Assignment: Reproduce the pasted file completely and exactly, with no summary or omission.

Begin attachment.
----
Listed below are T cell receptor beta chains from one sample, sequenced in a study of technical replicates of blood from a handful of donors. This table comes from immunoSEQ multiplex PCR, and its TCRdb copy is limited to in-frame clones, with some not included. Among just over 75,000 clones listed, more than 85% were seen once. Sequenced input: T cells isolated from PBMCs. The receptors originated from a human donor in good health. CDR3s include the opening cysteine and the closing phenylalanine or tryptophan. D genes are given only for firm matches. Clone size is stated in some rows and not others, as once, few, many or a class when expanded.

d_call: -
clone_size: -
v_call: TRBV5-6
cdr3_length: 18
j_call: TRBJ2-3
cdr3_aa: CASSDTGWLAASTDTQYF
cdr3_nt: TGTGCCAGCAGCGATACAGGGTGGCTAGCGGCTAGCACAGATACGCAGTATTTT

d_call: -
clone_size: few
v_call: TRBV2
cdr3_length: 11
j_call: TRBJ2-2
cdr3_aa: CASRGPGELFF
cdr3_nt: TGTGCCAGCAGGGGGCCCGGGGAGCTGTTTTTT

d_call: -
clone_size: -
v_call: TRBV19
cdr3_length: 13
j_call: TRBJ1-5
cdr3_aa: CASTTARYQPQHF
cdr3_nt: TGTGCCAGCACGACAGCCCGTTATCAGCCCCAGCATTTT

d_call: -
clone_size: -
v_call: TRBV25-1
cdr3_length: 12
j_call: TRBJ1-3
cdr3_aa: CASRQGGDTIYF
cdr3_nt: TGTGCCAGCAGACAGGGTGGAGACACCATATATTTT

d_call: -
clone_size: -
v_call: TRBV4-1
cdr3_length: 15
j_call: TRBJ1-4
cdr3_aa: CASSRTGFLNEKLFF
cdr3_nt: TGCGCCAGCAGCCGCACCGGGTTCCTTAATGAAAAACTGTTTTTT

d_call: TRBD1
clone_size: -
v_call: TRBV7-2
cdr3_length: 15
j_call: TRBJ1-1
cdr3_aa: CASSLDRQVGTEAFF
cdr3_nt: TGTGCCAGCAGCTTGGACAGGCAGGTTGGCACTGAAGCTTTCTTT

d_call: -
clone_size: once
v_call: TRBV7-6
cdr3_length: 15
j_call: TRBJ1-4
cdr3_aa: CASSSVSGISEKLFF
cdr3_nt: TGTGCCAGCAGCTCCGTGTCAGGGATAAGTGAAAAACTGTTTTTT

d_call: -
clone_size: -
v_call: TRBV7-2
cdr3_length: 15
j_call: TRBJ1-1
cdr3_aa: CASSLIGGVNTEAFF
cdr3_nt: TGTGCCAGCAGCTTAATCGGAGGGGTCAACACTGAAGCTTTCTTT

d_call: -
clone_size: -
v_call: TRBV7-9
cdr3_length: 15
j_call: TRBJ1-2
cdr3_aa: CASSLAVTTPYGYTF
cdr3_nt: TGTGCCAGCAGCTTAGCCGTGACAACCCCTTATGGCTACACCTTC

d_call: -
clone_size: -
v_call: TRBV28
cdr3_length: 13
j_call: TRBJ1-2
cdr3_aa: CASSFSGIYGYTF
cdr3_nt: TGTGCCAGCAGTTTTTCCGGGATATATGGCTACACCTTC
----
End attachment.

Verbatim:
Listed below are T cell receptor beta chains from one sample, sequenced in a study of technical replicates of blood from a handful of donors. This table comes from immunoSEQ multiplex PCR, and its TCRdb copy is limited to in-frame clones, with some not included. Among just over 75,000 clones listed, more than 85% were seen once. Sequenced input: T cells isolated from PBMCs. The receptors originated from a human donor in good health. CDR3s include the opening cysteine and the closing phenylalanine or tryptophan. D genes are given only for firm matches. Clone size is stated in some rows and not others, as once, few, many or a class when expanded.

d_call: -
clone_size: -
v_call: TRBV5-6
cdr3_length: 18
j_call: TRBJ2-3
cdr3_aa: CASSDTGWLAASTDTQYF
cdr3_nt: TGTGCCAGCAGCGATACAGGGTGGCTAGCGGCTAGCACAGATACGCAGTATTTT

d_call: -
clone_size: few
v_call: TRBV2
cdr3_length: 11
j_call: TRBJ2-2
cdr3_aa: CASRGPGELFF
cdr3_nt: TGTGCCAGCAGGGGGCCCGGGGAGCTGTTTTTT

d_call: -
clone_size: -
v_call: TRBV19
cdr3_length: 13
j_call: TRBJ1-5
cdr3_aa: CASTTARYQPQHF
cdr3_nt: TGTGCCAGCACGACAGCCCGTTATCAGCCCCAGCATTTT

d_call: -
clone_size: -
v_call: TRBV25-1
cdr3_length: 12
j_call: TRBJ1-3
cdr3_aa: CASRQGGDTIYF
cdr3_nt: TGTGCCAGCAGACAGGGTGGAGACACCATATATTTT

d_call: -
clone_size: -
v_call: TRBV4-1
cdr3_length: 15
j_call: TRBJ1-4
cdr3_aa: CASSRTGFLNEKLFF
cdr3_nt: TGCGCCAGCAGCCGCACCGGGTTCCTTAATGAAAAACTGTTTTTT

d_call: TRBD1
clone_size: -
v_call: TRBV7-2
cdr3_length: 15
j_call: TRBJ1-1
cdr3_aa: CASSLDRQVGTEAFF
cdr3_nt: TGTGCCAGCAGCTTGGACAGGCAGGTTGGCACTGAAGCTTTCTTT

d_call: -
clone_size: once
v_call: TRBV7-6
cdr3_length: 15
j_call: TRBJ1-4
cdr3_aa: CASSSVSGISEKLFF
cdr3_nt: TGTGCCAGCAGCTCCGTGTCAGGGATAAGTGAAAAACTGTTTTTT

d_call: -
clone_size: -
v_call: TRBV7-2
cdr3_length: 15
j_call: TRBJ1-1
cdr3_aa: CASSLIGGVNTEAFF
cdr3_nt: TGTGCCAGCAGCTTAATCGGAGGGGTCAACACTGAAGCTTTCTTT

d_call: -
clone_size: -
v_call: TRBV7-9
cdr3_length: 15
j_call: TRBJ1-2
cdr3_aa: CASSLAVTTPYGYTF
cdr3_nt: TGTGCCAGCAGCTTAGCCGTGACAACCCCTTATGGCTACACCTTC

d_call: -
clone_size: -
v_call: TRBV28
cdr3_length: 13
j_call: TRBJ1-2
cdr3_aa: CASSFSGIYGYTF
cdr3_nt: TGTGCCAGCAGTTTTTCCGGGATATATGGCTACACCTTC